Breast cancer is rare in male patients. Certain predisposing factors, be they genetic (e.g., BRCA2 gene mutations) or hormonal (imbalance between estrogen and androgen levels), have been implicated in male breast cancer pathophysiology. Male-to-female (MtF) transsexualism is a condition that generally involves cross-sex hormone therapy. Anti-androgens and estrogens are used to mimic the female hormonal environment and induce the cross-sex secondary characteristics. In certain situations, the change in the hormonal milieu can be disadvantageous and favor the development of hormone-dependent pathologies, such as cancer. We report a case of a MtF transgender patient who developed breast cancer after 7 years of cross-sex hormonal therapy. The patient was found to be BRCA2 positive, and suffered recurrent disease. The patient was unaware of being a member of an established BRCA2 mutation-positive kindred. This represents the first case of a BRCA2 mutation predisposing to breast cancer in a MtF transgender patient.
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- Author: Iulia Potorac x
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Vinciane Corman, Iulia Potorac, Florence Manto, Sarah Dassy, Karin Segers, Albert Thiry, Vincent Bours, Adrian F Daly, and Albert Beckers
Iulia Potorac, Patrick Petrossians, Adrian F Daly, Franck Schillo, Claude Ben Slama, Sonia Nagi, Mouna Sahnoun, Thierry Brue, Nadine Girard, Philippe Chanson, Ghaidaa Nasser, Philippe Caron, Fabrice Bonneville, Gérald Raverot, Véronique Lapras, François Cotton, Brigitte Delemer, Brigitte Higel, Anne Boulin, Stéphan Gaillard, Florina Luca, Bernard Goichot, Jean-Louis Dietemann, Albert Beckers, and Jean-François Bonneville
Responses of GH-secreting adenomas to multimodal management of acromegaly vary widely between patients. Understanding the behavioral patterns of GH-secreting adenomas by identifying factors predictive of their evolution is a research priority. The aim of this study was to clarify the relationship between the T2-weighted adenoma signal on diagnostic magnetic resonance imaging (MRI) in acromegaly and clinical and biological features at diagnosis. An international, multicenter, retrospective analysis was performed using a large population of 297 acromegalic patients recently diagnosed with available diagnostic MRI evaluations. The study was conducted at ten endocrine tertiary referral centers. Clinical and biochemical characteristics, and MRI signal findings were evaluated. T2-hypointense adenomas represented 52.9% of the series, were smaller than their T2-hyperintense and isointense counterparts (P<0.0001), were associated with higher IGF1 levels (P=0.0001), invaded the cavernous sinus less frequently (P=0.0002), and rarely caused optic chiasm compression (P<0.0001). Acromegalic men tended to be younger at diagnosis than women (P=0.067) and presented higher IGF1 values (P=0.01). Although in total, adenomas had a predominantly inferior extension in 45.8% of cases, in men this was more frequent (P<0.0001), whereas in women optic chiasm compression of macroadenomas occurred more often (P=0.0067). Most adenomas (45.1%) measured between 11 and 20 mm in maximal diameter and bigger adenomas were diagnosed at younger ages (P=0.0001). The T2-weighted signal differentiates GH-secreting adenomas into subgroups with particular behaviors. This raises the question of whether the T2-weighted signal could represent a factor in the classification of acromegalic patients in future studies.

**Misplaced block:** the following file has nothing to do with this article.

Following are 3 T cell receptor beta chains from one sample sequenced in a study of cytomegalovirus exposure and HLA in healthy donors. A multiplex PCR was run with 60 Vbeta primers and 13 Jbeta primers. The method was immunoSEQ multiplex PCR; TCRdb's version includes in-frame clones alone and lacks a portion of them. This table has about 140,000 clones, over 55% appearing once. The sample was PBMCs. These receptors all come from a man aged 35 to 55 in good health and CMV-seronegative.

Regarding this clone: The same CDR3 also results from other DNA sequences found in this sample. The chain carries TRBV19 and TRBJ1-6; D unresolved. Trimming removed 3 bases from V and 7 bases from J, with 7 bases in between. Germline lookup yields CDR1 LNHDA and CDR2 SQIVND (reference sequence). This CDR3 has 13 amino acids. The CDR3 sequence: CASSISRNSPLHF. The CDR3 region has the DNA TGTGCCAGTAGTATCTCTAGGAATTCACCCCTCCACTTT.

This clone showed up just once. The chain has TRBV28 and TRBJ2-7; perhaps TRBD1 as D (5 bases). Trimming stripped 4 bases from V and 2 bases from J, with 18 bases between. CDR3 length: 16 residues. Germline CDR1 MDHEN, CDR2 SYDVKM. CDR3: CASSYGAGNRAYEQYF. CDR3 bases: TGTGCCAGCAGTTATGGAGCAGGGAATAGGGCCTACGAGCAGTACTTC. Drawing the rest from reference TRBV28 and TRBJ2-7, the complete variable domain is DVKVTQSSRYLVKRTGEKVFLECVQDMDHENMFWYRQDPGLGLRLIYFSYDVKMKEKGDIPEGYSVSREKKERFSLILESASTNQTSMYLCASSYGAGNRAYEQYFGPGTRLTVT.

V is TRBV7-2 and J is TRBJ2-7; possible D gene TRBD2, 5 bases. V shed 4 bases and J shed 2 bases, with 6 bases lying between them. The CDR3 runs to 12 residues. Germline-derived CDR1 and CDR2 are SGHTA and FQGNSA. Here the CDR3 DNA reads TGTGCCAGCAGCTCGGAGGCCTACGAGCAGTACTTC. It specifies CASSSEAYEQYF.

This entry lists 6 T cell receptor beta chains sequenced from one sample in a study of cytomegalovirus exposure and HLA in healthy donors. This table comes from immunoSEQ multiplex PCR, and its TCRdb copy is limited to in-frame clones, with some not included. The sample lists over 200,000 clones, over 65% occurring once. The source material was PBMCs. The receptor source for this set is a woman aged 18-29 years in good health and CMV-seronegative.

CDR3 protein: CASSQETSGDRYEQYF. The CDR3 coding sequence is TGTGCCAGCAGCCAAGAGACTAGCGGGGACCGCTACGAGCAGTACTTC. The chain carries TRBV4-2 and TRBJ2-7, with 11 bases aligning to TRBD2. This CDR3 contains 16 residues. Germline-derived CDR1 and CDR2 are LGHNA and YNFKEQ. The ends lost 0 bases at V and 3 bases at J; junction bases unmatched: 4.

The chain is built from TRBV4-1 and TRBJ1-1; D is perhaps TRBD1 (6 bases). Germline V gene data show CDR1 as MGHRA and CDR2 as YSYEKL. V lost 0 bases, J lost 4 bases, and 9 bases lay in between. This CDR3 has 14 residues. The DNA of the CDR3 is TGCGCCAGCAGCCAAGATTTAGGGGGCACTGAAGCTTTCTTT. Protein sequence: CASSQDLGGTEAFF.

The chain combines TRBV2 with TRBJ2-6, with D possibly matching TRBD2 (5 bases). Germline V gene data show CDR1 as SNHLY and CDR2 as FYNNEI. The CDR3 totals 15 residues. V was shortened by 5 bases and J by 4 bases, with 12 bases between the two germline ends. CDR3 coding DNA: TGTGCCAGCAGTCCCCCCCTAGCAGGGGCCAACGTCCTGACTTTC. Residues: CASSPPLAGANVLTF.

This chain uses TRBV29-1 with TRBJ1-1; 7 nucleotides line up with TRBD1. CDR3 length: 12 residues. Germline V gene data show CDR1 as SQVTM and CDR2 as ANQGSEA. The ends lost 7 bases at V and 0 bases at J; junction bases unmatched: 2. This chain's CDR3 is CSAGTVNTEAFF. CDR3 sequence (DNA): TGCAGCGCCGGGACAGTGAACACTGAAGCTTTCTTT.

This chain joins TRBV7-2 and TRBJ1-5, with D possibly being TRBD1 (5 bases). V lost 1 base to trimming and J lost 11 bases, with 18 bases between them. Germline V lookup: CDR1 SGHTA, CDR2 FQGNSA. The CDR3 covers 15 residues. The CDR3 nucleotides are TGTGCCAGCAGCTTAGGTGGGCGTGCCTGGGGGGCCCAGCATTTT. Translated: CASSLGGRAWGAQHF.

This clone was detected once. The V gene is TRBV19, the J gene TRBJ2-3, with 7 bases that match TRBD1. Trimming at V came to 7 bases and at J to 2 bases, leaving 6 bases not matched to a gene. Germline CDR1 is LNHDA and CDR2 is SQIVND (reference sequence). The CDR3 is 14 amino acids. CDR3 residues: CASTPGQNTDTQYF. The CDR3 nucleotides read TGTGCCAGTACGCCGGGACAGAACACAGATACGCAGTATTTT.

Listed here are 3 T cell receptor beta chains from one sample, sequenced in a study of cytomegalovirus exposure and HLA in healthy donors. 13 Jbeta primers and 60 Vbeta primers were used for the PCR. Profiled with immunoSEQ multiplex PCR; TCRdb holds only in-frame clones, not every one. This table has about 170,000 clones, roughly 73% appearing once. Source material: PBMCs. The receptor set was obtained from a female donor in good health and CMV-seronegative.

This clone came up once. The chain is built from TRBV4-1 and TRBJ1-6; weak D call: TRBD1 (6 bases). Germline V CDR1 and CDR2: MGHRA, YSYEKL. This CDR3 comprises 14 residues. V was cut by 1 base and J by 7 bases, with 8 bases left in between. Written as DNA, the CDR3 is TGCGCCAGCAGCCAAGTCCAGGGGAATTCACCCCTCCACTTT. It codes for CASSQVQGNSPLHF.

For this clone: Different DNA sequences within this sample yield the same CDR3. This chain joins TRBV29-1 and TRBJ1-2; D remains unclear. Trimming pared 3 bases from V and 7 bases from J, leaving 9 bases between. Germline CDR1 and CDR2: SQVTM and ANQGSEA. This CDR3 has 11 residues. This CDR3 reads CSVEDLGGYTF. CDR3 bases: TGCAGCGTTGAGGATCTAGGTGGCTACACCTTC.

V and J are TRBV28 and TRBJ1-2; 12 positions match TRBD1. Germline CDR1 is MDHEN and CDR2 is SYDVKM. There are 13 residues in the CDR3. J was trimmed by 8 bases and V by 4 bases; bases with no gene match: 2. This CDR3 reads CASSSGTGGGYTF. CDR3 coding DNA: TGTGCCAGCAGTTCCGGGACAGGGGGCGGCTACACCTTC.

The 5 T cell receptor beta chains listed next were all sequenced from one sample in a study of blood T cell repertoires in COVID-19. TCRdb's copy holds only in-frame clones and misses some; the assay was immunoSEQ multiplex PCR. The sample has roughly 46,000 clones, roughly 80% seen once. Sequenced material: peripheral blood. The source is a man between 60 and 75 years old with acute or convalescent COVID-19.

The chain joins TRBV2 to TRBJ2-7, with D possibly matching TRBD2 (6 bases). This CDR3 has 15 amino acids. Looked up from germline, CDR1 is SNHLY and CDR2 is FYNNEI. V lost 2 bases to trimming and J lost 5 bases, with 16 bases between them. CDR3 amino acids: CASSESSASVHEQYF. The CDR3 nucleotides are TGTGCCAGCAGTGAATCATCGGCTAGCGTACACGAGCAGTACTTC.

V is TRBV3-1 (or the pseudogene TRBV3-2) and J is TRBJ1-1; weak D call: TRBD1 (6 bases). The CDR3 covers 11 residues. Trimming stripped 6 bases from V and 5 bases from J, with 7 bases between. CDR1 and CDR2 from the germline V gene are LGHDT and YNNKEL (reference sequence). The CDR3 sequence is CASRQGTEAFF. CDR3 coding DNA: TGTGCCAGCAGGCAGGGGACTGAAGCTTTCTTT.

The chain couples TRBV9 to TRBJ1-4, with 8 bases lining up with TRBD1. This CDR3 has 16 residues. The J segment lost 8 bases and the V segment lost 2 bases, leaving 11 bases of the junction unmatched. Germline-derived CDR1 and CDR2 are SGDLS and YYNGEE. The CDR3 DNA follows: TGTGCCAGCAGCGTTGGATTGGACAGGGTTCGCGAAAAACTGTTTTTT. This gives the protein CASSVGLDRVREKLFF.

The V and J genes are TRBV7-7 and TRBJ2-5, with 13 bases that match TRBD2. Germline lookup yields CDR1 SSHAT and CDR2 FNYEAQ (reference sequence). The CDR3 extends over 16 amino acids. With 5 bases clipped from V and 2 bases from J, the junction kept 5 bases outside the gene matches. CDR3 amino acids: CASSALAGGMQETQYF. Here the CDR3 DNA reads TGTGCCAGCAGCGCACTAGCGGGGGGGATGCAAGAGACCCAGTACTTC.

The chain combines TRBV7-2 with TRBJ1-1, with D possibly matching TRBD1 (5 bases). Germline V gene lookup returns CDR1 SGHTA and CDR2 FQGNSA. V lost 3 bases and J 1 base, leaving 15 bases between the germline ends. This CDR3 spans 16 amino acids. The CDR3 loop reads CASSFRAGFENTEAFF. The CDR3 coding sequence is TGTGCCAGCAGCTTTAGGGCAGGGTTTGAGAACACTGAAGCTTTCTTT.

Iulia Potorac, Patrick Petrossians, Adrian F Daly, Orsalia Alexopoulou, Sophie Borot, Mona Sahnoun-Fathallah, Frederic Castinetti, France Devuyst, Marie-Lise Jaffrain-Rea, Claire Briet, Florina Luca, Marion Lapoirie, Flavius Zoicas, Isabelle Simoneau, Alpha M Diallo, Ammar Muhammad, Fahrettin Kelestimur, Elena Nazzari, Rogelio Garcia Centeno, Susan M Webb, Marie-Laure Nunes, Vaclav Hana, Véronique Pascal-Vigneron, Irena Ilovayskaya, Farida Nasybullina, Samia Achir, Diego Ferone, Sebastian J C M M Neggers, Brigitte Delemer, Jean-Michel Petit, Christof Schöfl, Gerald Raverot, Bernard Goichot, Patrice Rodien, Bernard Corvilain, Thierry Brue, Franck Schillo, Luaba Tshibanda, Dominique Maiter, Jean-François Bonneville, and Albert Beckers
GH-secreting pituitary adenomas can be hypo-, iso- or hyper-intense on T2-weighted MRI sequences. We conducted the current multicenter study in a large population of patients with acromegaly to analyze the relationship between T2-weighted signal intensity on diagnostic MRI and hormonal and tumoral responses to somatostatin analogs (SSA) as primary monotherapy. Acromegaly patients receiving primary SSA for at least 3 months were included in the study. Hormonal, clinical and general MRI assessments were performed and assessed centrally. We included 120 patients with acromegaly. At diagnosis, 84, 17 and 19 tumors were T2-hypo-, iso- and hyper-intense, respectively. SSA treatment duration, cumulative and mean monthly doses were similar in the three groups. Patients with T2-hypo-intense adenomas had median SSA-induced decreases in GH and IGF-1 of 88% and 59% respectively, which were significantly greater than the decreases observed in the T2-iso- and hyper-intense groups (P < 0.001). Tumor shrinkage on SSA was also significantly greater in the T2-hypo-intense group (38%) compared with the T2-iso- and hyper-intense groups (8% and 3%, respectively; P < 0.0001). The response to SSA correlated with the calculated T2 intensity: the lower the T2-weighted intensity, the greater the decrease in random GH (P < 0.0001, r = 0.22), IGF-1 (P < 0.0001, r = 0.14) and adenoma volume (P < 0.0001, r = 0.33). The T2-weighted signal intensity of GH-secreting adenomas at diagnosis correlates with hormone reduction and tumor shrinkage in response to primary SSA treatment in acromegaly. This study supports its use as a generally available predictive tool at diagnosis that could help to guide subsequent treatment choices in acromegaly.